Serpent, Symbols, and Salvation
Church of Jesus Christ of Latter Day Saints, Deities, Satanic symbolism, Christian symbolism, Book of Mormon, Heaven, Snakes, Images, Sumer, Wilderness
The image of the serpent was tremendously significant in the ancient world. Societies and scriptures of the Near East simultaneously attributed two highly symbolic roles to serpents. One role connected serpents to the heavens by having them represent deity, creative powers, and healing. The other linked them with the underworld and associated them with evil, harm, and destructive influences. We who live in modern times have no difficulty appreciating this double symbol because, in fact, this duality persists in our own day. The symbol of the healing serpent appears on the physician’s caduceus, while a person of disreputable actions—especially treachery— is sometimes referred to as “a snake.”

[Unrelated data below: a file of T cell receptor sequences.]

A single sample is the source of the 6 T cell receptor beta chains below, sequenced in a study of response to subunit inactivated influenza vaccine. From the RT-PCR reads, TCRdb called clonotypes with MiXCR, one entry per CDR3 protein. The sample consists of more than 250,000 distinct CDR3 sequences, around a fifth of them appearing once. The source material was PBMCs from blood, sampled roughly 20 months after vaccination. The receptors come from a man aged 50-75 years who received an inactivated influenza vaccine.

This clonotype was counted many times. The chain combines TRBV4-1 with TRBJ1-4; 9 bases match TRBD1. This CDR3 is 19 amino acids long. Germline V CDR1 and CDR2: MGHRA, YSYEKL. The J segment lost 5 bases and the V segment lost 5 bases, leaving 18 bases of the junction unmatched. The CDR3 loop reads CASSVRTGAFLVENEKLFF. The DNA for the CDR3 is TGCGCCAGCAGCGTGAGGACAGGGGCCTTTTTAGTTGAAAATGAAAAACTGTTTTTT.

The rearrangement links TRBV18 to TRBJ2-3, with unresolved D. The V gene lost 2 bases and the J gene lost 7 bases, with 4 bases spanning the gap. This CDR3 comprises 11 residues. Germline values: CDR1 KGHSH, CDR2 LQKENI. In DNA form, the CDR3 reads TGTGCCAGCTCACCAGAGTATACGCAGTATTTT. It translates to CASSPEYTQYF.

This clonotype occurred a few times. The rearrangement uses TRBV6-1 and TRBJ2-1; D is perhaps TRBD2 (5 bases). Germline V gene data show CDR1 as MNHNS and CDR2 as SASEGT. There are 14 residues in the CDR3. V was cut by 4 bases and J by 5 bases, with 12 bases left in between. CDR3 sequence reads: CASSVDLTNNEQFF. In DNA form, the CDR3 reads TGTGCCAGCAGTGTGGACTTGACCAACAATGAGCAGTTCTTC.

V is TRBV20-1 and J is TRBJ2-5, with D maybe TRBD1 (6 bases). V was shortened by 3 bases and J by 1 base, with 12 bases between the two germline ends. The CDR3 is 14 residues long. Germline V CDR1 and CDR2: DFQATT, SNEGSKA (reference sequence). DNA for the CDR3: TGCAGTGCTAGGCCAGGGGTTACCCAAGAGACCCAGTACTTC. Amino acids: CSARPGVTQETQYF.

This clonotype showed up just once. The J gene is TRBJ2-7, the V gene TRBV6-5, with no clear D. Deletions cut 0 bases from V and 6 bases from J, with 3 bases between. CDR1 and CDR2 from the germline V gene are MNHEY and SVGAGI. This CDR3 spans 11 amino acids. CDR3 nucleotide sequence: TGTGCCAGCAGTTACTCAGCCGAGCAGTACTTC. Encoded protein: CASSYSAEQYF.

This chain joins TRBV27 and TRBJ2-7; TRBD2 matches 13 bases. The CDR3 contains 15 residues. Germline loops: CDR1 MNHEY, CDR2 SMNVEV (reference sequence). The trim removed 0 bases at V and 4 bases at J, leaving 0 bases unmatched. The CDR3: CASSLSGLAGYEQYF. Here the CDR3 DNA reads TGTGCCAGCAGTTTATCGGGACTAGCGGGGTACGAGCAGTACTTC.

Original Publication Citation
“Serpent Symbols and Salvation in the Ancient Near East and the Book of Mormon,” in Journal of Book of Mormon Studies. Vol. 10. No. 2 (June 2002). pp. 42-55.
BYU ScholarsArchive Citation
Skinner, Andrew C., "Serpent, Symbols, and Salvation" (2001). Faculty Publications. 3473.
Copyright 2001 by the Board of Trustees of the University of Illinois